‘Acting White’ Revisited
Are there Black or white ways of behaving? The essentialist answer is no, but the cultural-historical answer is also yes. The ‘acting white’ epithet was born under slavery and raised during segregation. In an article on the history of African-American influence on rock & roll we published in March, it becomes visible how Du Bois’ veil was almost briefly lifted when music united segregated audiences and African-American music found its way into white American homes. However, this moment was brief and soon turned asymmetrical when white money replaced rock & roll’s roots and monetised it into an industry marketed towards whiteness. After several acts were ruled in the 1960s, which eventually abolished segregation, the damage was already done. Whiteness does not get to magically turn back the clock or reset reality. Instead of falling back into a colonialist body of thought and carrying on a racially flagged cultural narrative, it is whiteness’ responsibility to understand where certain race myths originated. Once they lay before us stripped of the diffusion of time and the ideology of power, they may be crushed with but a fist.
EDITED BY LARA HELENA.
Mercy Ferrars is a MA graduate in philosophy and writes fiction, poetry and non-fiction essays. She is madly in love with Scotland, dogs and Bojack Horseman.
1 Christie, Ron. Acting White: The Curious History of a Racial Slur. 1st ed., Thomas Dunne Books/St. Martin’s Press, 2010, p. 36–37
2 “Why African-Americans Loathe ‘Uncle Tom.’” NPR, NPR, 30 July 2008, https://www.npr.org/templates/story/story.php?storyId=93059468&t=1648665030166.
3 Washington, Booker T. “‘Atlanta Compromise Speech.’” https://thehermitage.com/, 1895.
4 Du Bois, William Edward Burghardt, and Brent Hayes Edwards. The Souls of Black Folk: Oxford World’s Classics. Oxford University Press, Inc, 2007, p.34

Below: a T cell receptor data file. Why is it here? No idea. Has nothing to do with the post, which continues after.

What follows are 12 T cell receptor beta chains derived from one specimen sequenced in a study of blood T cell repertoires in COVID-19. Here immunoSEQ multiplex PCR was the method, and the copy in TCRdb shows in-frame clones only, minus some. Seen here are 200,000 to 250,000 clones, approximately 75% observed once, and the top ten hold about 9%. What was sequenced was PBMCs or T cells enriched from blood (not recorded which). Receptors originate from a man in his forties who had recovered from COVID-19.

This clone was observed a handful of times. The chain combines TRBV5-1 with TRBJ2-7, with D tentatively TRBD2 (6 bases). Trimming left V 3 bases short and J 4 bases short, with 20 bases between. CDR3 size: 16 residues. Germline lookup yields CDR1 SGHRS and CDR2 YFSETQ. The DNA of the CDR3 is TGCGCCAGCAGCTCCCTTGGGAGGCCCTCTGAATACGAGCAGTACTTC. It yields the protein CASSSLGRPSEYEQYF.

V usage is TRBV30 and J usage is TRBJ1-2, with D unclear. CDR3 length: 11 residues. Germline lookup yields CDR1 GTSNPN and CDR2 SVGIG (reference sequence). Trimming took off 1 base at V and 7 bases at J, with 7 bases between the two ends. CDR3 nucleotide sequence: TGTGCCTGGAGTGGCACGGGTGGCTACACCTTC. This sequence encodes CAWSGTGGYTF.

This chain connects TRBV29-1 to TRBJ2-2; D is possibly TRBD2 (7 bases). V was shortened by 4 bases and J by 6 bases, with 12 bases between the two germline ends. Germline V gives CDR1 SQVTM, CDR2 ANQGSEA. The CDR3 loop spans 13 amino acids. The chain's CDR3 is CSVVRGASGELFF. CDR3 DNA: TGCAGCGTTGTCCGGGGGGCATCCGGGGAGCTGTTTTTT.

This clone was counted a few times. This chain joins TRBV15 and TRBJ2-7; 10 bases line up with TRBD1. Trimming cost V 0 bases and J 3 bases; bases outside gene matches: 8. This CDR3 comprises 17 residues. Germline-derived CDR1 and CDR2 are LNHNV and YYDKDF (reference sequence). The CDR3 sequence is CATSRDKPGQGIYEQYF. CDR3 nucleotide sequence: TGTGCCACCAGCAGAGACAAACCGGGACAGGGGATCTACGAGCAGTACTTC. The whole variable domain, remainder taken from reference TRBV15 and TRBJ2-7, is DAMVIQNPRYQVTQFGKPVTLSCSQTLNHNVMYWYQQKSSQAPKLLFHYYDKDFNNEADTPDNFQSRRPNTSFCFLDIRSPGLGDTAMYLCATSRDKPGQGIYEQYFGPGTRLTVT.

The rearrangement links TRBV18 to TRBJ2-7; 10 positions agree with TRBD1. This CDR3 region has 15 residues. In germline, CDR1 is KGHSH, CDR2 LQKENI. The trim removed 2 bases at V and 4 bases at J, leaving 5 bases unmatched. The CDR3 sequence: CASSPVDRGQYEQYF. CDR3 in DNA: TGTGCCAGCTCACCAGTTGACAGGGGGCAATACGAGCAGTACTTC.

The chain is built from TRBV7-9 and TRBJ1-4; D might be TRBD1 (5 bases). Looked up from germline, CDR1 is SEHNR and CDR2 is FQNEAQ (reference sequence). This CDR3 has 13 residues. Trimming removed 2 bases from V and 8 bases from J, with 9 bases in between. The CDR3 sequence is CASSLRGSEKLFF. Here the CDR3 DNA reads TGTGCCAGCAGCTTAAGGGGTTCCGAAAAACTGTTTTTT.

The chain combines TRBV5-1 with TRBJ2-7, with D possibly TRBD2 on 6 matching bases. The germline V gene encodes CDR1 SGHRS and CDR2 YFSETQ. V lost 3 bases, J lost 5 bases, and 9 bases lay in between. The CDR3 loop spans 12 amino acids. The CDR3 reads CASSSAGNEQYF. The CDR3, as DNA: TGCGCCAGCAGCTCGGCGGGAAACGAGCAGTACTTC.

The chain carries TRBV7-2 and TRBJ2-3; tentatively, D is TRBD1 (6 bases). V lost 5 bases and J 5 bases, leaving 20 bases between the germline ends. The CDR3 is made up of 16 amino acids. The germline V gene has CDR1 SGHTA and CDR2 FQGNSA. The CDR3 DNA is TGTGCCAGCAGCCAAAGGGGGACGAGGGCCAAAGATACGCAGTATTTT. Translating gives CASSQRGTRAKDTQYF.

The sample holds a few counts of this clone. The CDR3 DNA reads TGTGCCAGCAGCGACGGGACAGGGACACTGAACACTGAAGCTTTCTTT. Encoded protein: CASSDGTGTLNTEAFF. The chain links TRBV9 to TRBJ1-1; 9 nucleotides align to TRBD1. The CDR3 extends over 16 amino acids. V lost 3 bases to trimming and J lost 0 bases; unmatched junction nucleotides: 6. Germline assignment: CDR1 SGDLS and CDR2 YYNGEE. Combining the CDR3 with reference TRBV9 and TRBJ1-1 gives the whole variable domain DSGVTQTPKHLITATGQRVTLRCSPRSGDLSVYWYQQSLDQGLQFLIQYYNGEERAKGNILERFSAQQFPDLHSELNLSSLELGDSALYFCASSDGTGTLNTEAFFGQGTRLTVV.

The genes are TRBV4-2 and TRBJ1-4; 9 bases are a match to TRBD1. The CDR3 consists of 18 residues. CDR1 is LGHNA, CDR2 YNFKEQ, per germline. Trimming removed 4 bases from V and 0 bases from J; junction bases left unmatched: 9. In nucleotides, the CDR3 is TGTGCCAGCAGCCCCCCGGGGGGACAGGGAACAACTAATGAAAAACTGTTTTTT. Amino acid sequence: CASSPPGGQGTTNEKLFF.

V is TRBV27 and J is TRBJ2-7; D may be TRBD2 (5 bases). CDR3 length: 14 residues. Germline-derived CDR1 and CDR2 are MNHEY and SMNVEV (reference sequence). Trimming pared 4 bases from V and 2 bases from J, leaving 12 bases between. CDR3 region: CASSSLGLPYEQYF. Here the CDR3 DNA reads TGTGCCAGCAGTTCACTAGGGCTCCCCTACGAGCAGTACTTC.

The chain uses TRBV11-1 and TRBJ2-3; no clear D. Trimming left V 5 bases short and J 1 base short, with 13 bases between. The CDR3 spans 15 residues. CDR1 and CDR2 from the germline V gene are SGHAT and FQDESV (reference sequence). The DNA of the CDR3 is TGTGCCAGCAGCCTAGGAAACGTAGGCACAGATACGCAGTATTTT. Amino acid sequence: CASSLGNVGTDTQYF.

5 Christie, Ron. Acting White: The Curious History of a Racial Slur. 1st ed., Thomas Dunne Books/St. Martin’s Press, 2010, p. 48
6 Blau, Judith R., and Eric S. Brown. “Du Bois and Diasporic Identity: The Veil and the Unveiling Project.” Sociological Theory, vol. 19, no. 2, July 2001, pp. 219–233., https://doi.org/10.1111/0735–2751.00137. p.220
7 Du Bois, William Edward Burghardt, and Brent Hayes Edwards. The Souls of Black Folk: Oxford World’s Classics. Oxford University Press, Inc, 2007, p.8
8 Du Bois, William Edward Burghardt, and Brent Hayes Edwards. “Of Mr. Booker T. Washington and Others.” The Souls of Black Folk: Oxford World’s Classics. Oxford University Press, Inc, 2007, p.3
9 Du Bois, William Edward Burghardt, and Brent Hayes Edwards. “Of Our Spiritual Strivings” The Souls of Black Folk: Oxford World’s Classics. Oxford University Press, Inc, 2007, p.8–11
10 Du Bois, William Edward Burghardt, and Brent Hayes Edwards. “Of Our Spiritual Strivings” The Souls of Black Folk: Oxford World’s Classics. Oxford University Press, Inc, 2007, p.3
11 Blau, Judith R., and Eric S. Brown. “Du Bois and Diasporic Identity: The Veil and the Unveiling Project.” Sociological Theory, vol. 19, no. 2, July 2001, pp. 219–233. https://doi.org/10.1111/0735–2751.00137. p.221
12 Du Bois, William Edward Burghardt, and Brent Hayes Edwards. “Of Our Spiritual Strivings” The Souls of Black Folk: Oxford World’s Classics. Oxford University Press, Inc, 2007, p.4
13 Du Bois, William Edward Burghardt, and Brent Hayes Edwards. “Of Our Spiritual Strivings” The Souls of Black Folk: Oxford World’s Classics. Oxford University Press, Inc, 2007, p.3
14 Blau, Judith R., and Eric S. Brown. “Du Bois and Diasporic Identity: The Veil and the Unveiling Project.” Sociological Theory, vol. 19, no. 2, July 2001, pp. 219–233. https://doi.org/10.1111/0735–2751.00137. p.230
15 Du Bois, William Edward Burghardt, and Brent Hayes Edwards. The Souls of Black Folk: Oxford World’s Classics. Oxford University Press, Inc, 2007, p.7–8
16 Du Bois, William Edward Burghardt, and Brent Hayes Edwards. The Souls of Black Folk: Oxford World’s Classics. Oxford University Press, Inc, 2007, p. 8–10
17 Du Bois, William Edward Burghardt, and Brent Hayes Edwards. The Souls of Black Folk: Oxford World’s Classics. Oxford University Press, Inc, 2007, p. 11
18 Christie, Ron. Acting White: The Curious History of a Racial Slur. 1st ed., Thomas Dunne Books/St. Martin’s Press, 2010, p. 73–74
19 Du Bois, William Edward Burghardt, and Brent Hayes Edwards. The Souls of Black Folk: Oxford World’s Classics. Oxford University Press, Inc, 2007, p. 13
20 Du Bois, William Edward Burghardt, and Brent Hayes Edwards. The Souls of Black Folk: Oxford World’s Classics. Oxford University Press, Inc, 2007, p. 38; 33; 39–40; 43; 44